A FULFILLED PROMISE
As we mentioned in “Beyond Oblivion: A critical history of argentine fantastic cinema” (*), in our classic phase, and a bit further, the expression of pure fantastic practically had no examples; it did, in a displaced manner, through melodrama. The greatest example of this genre crossing we have it precisely in the film that serves as a title for our book. Shot in 1955 and released a year later, it was directed by Hugo del Carril and is also for us the greatest Argentinian film ever made.
Later we had curious and even unique, yet notable, exceptions of fantastic in a strict sense: Invasion, The Power of Darkness, The Invisible Man Attacks and Stay Tuned for Terror.
Fortunately, since the last two decades Argentine cinema has turned, with its exceptions, to genre cinema. Crime films, Horror films and Fantastic films. With which, and beside some obstinate instances, it left behind that cinema of the sixties and seventies, with their tedious marathons, significant silences and every series of vulgar garbage you can imagine.
Now well. This frank and even uncontrolled incursion into genre has not necessarily symmetrized quantity with quality. It has been understood that that is the way, but some have thrown themselves into genre without taking the necessary precautions regarding comprehension. Of course, it is not about throat cutting, disembowelments, bloody grimaces and all sorts of incursions into cruelty, better fit to certain ceremonies of a domestic nature.
The fantastic, naturally, is a Siamese brother to Horror. Sometimes the former can take precedence over the latter. If the former is about an invasive otherness, such invasion takes place within the most crass ––or apparently crass–– everyday life. This is the way things are since “The Sandman” by E.T.A. Hoffmann, and they continue to do so. Examples are abundant but it serves no purpose to repeat them here.
Within the attempts of pure fantastic in more recent dates stand out films such as Martin Basterretche’s Blind Spot and Natalia Meta’s Death in Buenos Aires.
Precisely today marked the release of the latter’s second film, The Intruder, at the Berlin Film Festival.
If Death in Buenos Aires was the apparition of a particular universe, but fortunately never stuffed into the merely subjective, that displayed, coming from a thriller base, a drift towards the fantastic. This drift has found in her second feature a secure room in the fantastic.
Its protagonist, Inés, is a woman dedicated to both film dubbing and chorus chanting, and whom on account of an apparently unexplained incident, begins to feel and fear that that early incident bears an association with something outside the normal. Or, better said, what is usual. And it is precisely at this axis where The Intruder is centered.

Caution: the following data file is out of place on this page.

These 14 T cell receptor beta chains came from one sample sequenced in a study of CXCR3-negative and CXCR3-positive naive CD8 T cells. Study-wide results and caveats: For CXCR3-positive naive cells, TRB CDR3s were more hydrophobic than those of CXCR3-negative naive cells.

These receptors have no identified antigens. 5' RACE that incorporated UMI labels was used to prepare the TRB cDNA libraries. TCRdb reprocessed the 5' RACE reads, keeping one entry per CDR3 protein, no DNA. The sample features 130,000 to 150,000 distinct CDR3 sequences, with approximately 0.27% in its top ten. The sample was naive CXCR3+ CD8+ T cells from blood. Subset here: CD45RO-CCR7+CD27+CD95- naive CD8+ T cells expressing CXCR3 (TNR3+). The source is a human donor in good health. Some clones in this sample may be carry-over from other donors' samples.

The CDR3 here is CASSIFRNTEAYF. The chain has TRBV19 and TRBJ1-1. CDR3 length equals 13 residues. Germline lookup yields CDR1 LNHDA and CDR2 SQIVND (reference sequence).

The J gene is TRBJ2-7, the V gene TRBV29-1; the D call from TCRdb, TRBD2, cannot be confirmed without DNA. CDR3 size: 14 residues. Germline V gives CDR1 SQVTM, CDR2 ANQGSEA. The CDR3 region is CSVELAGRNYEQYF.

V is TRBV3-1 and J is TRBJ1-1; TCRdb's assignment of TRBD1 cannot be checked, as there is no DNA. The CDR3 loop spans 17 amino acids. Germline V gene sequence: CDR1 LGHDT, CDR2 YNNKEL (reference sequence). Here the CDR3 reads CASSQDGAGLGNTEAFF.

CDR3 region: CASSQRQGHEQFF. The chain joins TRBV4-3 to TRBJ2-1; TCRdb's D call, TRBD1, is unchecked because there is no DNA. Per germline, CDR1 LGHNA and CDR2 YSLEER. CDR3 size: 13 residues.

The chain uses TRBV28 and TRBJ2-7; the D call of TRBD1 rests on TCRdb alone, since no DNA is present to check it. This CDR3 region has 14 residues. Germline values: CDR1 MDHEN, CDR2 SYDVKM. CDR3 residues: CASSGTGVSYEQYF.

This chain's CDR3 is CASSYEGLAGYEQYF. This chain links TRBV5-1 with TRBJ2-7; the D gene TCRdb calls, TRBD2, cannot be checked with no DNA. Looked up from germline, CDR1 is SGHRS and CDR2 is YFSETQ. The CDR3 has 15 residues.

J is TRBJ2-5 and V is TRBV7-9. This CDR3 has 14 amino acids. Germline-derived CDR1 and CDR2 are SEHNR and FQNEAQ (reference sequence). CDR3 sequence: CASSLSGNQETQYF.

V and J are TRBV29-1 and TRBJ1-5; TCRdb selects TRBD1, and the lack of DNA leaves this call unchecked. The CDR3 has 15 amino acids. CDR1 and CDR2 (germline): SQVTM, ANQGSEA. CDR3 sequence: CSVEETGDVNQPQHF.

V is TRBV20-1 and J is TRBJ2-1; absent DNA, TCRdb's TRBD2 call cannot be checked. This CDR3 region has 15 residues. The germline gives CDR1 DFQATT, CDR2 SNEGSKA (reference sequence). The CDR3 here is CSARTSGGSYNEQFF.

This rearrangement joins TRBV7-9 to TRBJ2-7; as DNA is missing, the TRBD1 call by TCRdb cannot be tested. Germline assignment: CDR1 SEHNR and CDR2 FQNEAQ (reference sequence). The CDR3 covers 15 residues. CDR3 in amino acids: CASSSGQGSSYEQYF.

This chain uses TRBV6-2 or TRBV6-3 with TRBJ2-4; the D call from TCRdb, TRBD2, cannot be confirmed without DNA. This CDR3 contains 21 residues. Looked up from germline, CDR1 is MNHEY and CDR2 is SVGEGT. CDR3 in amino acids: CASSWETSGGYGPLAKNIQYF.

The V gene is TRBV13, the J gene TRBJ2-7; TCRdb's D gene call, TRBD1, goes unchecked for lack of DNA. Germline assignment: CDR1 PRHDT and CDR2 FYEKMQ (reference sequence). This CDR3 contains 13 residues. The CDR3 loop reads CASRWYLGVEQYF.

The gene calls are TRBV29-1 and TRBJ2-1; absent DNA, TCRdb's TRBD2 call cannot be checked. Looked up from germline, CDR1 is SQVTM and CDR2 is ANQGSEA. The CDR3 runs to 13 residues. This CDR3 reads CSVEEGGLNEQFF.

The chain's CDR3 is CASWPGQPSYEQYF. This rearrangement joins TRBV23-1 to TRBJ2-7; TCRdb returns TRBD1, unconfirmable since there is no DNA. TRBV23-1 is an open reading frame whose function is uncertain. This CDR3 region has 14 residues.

In this way it seems to Inés that the everyday world folds to what ––as a classical point of departure–– may be a delusion, or as a first intuition, and later verification of that which has been intuited.
As it is for every accomplished fantastic the axis-mythologeme displayed is that of the double, alter ego or doppelganger, the very precise German term that affirms “the shadow that moves with us”.
That something, shadow, thing, entity, ghost, or all of them rolled up into one as a synthesis which is the key of the most pure horror, naturally keeps, as any creation that prides itself as such, a second meaning, being this of a lesser objective nature, and is precisely that which the fantastic imagination represents as something elusive, loose, unformed, wicked, half-made. And it is at that where precisely Natalia Meta’s film becomes even more fascinating.
Naturally for this fascination to work out it needs to have, like here, a perfectly controlled mise-en-scene. A cinematography that moves comfortably between the elusive and the extremely realist. An employment of sound design and music seemingly more serial and naïve, but from where it can extract nuances that sustain that climate of otherness. Of a cold nightmare.
Like in her previous film, Natalia Meta moves comfortably around the apparent everyday life ––the dialogues between Inés and her mother–– as well as sustaining the persistence of that which is strange through subtle snags. The sound of an organ. The walkthrough across a dark empty concert hall. An ending party where Inés thinks she has found her equal ¿or double? A disquieting neighbor.
It is in these displacements that form symmetries where the perfect strategy of her mise-en-scene is exposed.
Succinctly we have: scream-lone voice-echo-choir-musical note. The other displacement axis would be then: dubbing-choir-double life (starting from a certain moment)-two men-double work-two voices.
We say this in the form of a critical prologue, given that we cannot extend ourselves any further because we would give away plot details; a plot that precisely because of the rigorousness maintained in its display makes every detail to be significant.
We can now affirm it is a masterpiece. This second film ––like the second novel, by the way––, which is always a rite of passage, is perfectly accomplished.
(Argentina, Mexico, 2020)
Script, direction: Natalia Meta. Cast: Érica Riva, Nahuel Pérez Bizcayart, Daniel Hendler, Cecilia Roth, Mirtha Busnelli. Producción: Benjamin Domenech, Santiago Gallelli, Matías Roveda, Natalia Meta, Faniana Tiscornia. Lenght: 90 minutos.
*: Ángel Faretta, Diego Ávalos, Melina Cherro. Enerc Library-Incaa, 2029